Its handling might not be quite as sporty and dynamic as BMW’s 125i, but it has a secure, easy-going nature that makes it nimble around town and enjoyable on the open road, while the ride is among the more comfortable in the class.

Third place: Volvo V40 T4 Inscription


Volvo’s long-serving V40 T4 Inscription five-door hatchback brings a slightly different flavour to the small car over $35,000 class with its unique Swedish character. While the German brands are sportier driver’s cars, the Volvo V40 has a more conservative, comfortable riding focus with generous equipment levels and Volvo’s clinically efficient style of luxury, which still appeals to many buyers.

Volvo tends to run its model cycles longer than some manufacturers, but when you have the basics right a model will endure the test of time. Renowned for its approach to safety, Volvo was an early adopter of advanced technologies such as autonomous emergency braking.  Although other manufacturers have caught up, the V40 still rates highly for safety. Blind-spot monitoring was added as a standard feature on the Inscription model in 2017.

The T4 model’s 2.0-litre turbocharged petrol engine is not quite class leading but delivers a pleasing balance of performance and fuel economy for everyday use. It isn’t as sharp as its German rivals dynamically and the cushioning ride can make it a touch floaty at times, but the handling is still secure.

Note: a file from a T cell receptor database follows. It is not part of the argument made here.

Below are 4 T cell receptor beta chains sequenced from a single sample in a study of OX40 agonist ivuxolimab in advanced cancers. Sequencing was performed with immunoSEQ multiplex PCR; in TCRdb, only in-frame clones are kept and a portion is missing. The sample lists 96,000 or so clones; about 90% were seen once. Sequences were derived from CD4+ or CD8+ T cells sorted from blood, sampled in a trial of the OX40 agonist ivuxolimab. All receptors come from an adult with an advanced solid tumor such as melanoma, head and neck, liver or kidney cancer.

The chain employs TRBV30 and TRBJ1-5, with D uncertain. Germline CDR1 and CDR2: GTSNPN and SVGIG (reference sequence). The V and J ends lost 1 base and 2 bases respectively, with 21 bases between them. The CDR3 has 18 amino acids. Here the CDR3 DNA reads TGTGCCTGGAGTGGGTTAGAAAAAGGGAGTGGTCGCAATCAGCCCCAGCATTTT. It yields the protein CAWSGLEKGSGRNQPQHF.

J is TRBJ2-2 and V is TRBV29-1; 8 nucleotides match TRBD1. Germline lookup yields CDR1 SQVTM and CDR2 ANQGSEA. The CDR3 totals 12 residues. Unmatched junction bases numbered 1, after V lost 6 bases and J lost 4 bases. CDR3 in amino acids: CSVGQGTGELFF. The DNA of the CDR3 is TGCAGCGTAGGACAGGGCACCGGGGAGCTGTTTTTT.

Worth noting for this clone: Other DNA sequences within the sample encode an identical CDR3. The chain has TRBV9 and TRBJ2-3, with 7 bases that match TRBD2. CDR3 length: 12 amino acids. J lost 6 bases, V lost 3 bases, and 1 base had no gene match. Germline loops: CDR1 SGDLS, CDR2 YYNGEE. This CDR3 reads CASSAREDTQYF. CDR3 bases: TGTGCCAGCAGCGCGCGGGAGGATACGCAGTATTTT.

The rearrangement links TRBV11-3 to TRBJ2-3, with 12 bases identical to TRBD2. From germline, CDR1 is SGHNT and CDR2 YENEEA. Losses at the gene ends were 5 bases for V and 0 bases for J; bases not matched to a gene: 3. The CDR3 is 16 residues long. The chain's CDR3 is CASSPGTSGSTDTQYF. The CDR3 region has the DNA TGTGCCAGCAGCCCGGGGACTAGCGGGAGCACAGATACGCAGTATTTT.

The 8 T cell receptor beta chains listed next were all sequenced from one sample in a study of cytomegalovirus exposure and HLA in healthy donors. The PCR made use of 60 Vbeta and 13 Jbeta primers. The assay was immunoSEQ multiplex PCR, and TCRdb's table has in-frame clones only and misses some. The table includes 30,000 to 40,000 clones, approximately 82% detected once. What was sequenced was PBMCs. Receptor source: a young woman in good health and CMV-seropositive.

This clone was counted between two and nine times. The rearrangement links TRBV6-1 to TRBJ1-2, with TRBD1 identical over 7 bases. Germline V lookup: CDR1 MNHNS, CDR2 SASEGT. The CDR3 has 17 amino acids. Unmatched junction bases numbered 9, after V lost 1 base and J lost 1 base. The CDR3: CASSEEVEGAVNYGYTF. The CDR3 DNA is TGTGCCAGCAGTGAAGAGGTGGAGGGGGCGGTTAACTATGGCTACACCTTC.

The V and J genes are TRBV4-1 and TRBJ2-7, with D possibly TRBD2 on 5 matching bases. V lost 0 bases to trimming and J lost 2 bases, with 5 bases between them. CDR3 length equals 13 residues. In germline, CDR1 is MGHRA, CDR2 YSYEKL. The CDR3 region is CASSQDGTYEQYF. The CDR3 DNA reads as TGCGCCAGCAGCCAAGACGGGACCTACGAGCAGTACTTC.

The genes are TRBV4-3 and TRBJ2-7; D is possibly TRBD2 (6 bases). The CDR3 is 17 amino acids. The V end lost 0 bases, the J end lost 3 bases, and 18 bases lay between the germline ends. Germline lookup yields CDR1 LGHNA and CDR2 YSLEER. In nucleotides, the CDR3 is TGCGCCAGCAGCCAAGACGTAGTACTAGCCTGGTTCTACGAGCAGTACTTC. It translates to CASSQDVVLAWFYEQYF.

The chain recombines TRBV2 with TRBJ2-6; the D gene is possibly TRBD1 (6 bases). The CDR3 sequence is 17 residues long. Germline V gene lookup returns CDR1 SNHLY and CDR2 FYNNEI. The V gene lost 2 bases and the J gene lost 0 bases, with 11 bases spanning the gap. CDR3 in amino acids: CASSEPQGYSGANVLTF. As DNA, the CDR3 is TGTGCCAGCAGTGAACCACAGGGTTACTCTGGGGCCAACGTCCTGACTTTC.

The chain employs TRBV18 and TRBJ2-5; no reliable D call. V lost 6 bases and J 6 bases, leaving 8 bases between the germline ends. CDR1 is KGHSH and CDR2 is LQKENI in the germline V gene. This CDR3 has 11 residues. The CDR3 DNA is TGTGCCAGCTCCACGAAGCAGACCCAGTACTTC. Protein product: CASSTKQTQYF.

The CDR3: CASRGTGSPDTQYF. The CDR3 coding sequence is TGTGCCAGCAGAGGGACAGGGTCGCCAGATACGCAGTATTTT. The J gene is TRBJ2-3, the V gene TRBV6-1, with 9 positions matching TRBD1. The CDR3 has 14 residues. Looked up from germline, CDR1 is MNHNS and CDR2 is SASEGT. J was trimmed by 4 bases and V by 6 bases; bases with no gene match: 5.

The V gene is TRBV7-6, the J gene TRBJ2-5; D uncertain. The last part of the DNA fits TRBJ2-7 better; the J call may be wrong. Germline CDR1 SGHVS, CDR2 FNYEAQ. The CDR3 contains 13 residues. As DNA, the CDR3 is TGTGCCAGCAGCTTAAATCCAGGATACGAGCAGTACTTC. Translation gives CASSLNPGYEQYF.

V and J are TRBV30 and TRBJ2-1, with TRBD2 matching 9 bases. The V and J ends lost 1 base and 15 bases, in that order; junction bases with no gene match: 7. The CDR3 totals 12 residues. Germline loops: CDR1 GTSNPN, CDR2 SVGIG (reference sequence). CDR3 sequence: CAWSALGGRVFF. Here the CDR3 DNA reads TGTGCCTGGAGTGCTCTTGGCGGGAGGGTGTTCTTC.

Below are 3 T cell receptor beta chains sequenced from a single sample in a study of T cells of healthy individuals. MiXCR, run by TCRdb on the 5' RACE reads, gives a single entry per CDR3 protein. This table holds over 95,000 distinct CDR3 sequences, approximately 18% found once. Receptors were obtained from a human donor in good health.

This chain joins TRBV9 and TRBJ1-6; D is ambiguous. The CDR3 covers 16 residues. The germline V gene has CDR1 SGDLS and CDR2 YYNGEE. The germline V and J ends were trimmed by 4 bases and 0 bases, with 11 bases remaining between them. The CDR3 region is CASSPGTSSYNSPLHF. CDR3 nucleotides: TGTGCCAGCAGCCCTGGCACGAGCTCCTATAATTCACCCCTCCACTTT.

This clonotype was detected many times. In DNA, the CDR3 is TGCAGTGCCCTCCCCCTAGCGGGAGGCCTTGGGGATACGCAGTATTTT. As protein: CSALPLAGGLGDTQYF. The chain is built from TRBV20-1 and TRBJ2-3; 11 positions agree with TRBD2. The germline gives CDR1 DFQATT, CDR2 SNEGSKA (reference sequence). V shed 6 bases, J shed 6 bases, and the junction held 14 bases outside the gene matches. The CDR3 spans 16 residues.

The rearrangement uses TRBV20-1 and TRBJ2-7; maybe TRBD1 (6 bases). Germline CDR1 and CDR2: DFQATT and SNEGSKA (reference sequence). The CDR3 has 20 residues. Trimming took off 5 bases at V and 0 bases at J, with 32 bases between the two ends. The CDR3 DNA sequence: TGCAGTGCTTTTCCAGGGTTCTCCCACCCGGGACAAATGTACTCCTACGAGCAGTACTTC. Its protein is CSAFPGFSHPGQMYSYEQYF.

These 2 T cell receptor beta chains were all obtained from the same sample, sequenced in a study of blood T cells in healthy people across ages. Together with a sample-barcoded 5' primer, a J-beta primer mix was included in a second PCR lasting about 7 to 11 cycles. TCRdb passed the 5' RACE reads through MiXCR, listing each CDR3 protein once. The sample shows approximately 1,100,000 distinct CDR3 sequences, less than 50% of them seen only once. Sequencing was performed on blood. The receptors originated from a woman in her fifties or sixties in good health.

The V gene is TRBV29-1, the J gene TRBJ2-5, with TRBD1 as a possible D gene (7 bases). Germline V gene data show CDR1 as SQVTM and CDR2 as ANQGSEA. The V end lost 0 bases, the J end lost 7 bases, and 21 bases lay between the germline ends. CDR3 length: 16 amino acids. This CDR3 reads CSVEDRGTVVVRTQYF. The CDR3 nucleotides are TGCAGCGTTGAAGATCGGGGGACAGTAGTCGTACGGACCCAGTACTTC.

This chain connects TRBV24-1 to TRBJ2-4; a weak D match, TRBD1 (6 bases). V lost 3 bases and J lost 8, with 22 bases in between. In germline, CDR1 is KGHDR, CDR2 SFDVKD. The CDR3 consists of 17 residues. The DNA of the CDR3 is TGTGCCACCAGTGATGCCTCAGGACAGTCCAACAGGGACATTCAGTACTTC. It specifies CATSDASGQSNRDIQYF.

The Volvo V40 T4 Inscription’s conservative nature may not appeal to everyone, but it is neatly styled, easy to drive, and rather than being a standout in one or two specific areas, it’s a consistently good all-round package.  

Small Car Over $35,000

Small Car Over $35,000

WEIGHTING

BMW 125i M-Sport

Audi A3 Sportback 1.4 COD

Volvo V40 T4 Inscription

Details

Scores are weighted – critical, high, medium or low – according to their importance to buyers of cars in this class. The overall average totals reflect these weightings.

Type: 5-door hatch
Fuel type: 95 RON
Fuel economy: 5.9L/100km
Engine size: 2.0L, 4cyl
Transmission: 8-spd auto
Ind. drive-away: $55,489
ANCAP: 5 stars

Type: 5-door hatch
Fuel type: 95 RON
Fuel economy: 5.0L/100km
Engine size: 1.4L, 4cyl
Transmission: 7-spd DSG
Ind. drive-away: $45,728
ANCAP: 5 stars

Type: 5-door hatch
Fuel type: 95 RON
Fuel economy: 5.6L/100km
Engine size: 2.0L, 4cyl
Transmission: 6-spd auto
Ind. drive-away: $48,853
ANCAP: N/A

VALUE FOR MONEY
Pricing

High

5

6

6

Cost of depreciation ($)

Medium

5

7

6

Running and repair costs

Medium

7

6

6

Fuel consumption

Critical

7

9

8

Warranty and dealer access

Medium

2

2

2

Insurance

Low

5

5

7

Standard features

High

7

4

8

DESIGN AND FUNCTION
Safety

Critical

9

9

9

Environment

Critical

7

8

7

Seating comfort

High

8

7

7

Space

Low

6

6

6

Practicality

Medium

6

5

5

Ergonomics

High

7

6

5

Build and finish quality

Critical

7

7

6

ON THE ROAD
Performance

High

9

8

8

Ride

High

6

7

6

Handling

High

9

8

7

Braking

Medium

7

7

7

Smoothness and quietness

Medium

7

6

6

OVERALL AVERAGE

866

852

830